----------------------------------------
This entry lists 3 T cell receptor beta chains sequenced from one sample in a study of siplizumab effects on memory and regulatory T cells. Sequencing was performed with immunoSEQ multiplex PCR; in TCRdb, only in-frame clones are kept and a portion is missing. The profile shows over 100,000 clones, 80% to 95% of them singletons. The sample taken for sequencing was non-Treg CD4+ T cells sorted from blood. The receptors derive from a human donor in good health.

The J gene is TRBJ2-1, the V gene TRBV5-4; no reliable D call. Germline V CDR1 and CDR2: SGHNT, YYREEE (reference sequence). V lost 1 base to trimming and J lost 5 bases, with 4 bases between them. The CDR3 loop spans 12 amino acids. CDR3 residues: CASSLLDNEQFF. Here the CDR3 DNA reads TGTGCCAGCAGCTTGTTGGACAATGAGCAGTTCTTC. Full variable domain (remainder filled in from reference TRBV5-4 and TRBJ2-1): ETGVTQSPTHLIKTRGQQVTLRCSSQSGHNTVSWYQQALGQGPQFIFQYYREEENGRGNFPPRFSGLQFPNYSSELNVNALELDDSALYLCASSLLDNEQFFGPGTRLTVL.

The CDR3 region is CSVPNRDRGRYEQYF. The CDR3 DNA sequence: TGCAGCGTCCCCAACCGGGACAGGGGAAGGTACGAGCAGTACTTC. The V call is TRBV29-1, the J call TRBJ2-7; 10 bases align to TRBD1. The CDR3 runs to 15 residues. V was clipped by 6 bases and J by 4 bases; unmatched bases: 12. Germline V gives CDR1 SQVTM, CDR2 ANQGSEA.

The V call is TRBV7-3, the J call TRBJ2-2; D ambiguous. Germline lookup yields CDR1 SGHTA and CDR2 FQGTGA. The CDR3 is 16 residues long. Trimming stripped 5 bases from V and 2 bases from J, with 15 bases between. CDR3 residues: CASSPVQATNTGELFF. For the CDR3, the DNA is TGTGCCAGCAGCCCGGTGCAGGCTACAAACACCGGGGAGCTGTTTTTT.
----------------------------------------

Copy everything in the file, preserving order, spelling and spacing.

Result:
This entry lists 3 T cell receptor beta chains sequenced from one sample in a study of siplizumab effects on memory and regulatory T cells. Sequencing was performed with immunoSEQ multiplex PCR; in TCRdb, only in-frame clones are kept and a portion is missing. The profile shows over 100,000 clones, 80% to 95% of them singletons. The sample taken for sequencing was non-Treg CD4+ T cells sorted from blood. The receptors derive from a human donor in good health.

The J gene is TRBJ2-1, the V gene TRBV5-4; no reliable D call. Germline V CDR1 and CDR2: SGHNT, YYREEE (reference sequence). V lost 1 base to trimming and J lost 5 bases, with 4 bases between them. The CDR3 loop spans 12 amino acids. CDR3 residues: CASSLLDNEQFF. Here the CDR3 DNA reads TGTGCCAGCAGCTTGTTGGACAATGAGCAGTTCTTC. Full variable domain (remainder filled in from reference TRBV5-4 and TRBJ2-1): ETGVTQSPTHLIKTRGQQVTLRCSSQSGHNTVSWYQQALGQGPQFIFQYYREEENGRGNFPPRFSGLQFPNYSSELNVNALELDDSALYLCASSLLDNEQFFGPGTRLTVL.

The CDR3 region is CSVPNRDRGRYEQYF. The CDR3 DNA sequence: TGCAGCGTCCCCAACCGGGACAGGGGAAGGTACGAGCAGTACTTC. The V call is TRBV29-1, the J call TRBJ2-7; 10 bases align to TRBD1. The CDR3 runs to 15 residues. V was clipped by 6 bases and J by 4 bases; unmatched bases: 12. Germline V gives CDR1 SQVTM, CDR2 ANQGSEA.

The V call is TRBV7-3, the J call TRBJ2-2; D ambiguous. Germline lookup yields CDR1 SGHTA and CDR2 FQGTGA. The CDR3 is 16 residues long. Trimming stripped 5 bases from V and 2 bases from J, with 15 bases between. CDR3 residues: CASSPVQATNTGELFF. For the CDR3, the DNA is TGTGCCAGCAGCCCGGTGCAGGCTACAAACACCGGGGAGCTGTTTTTT.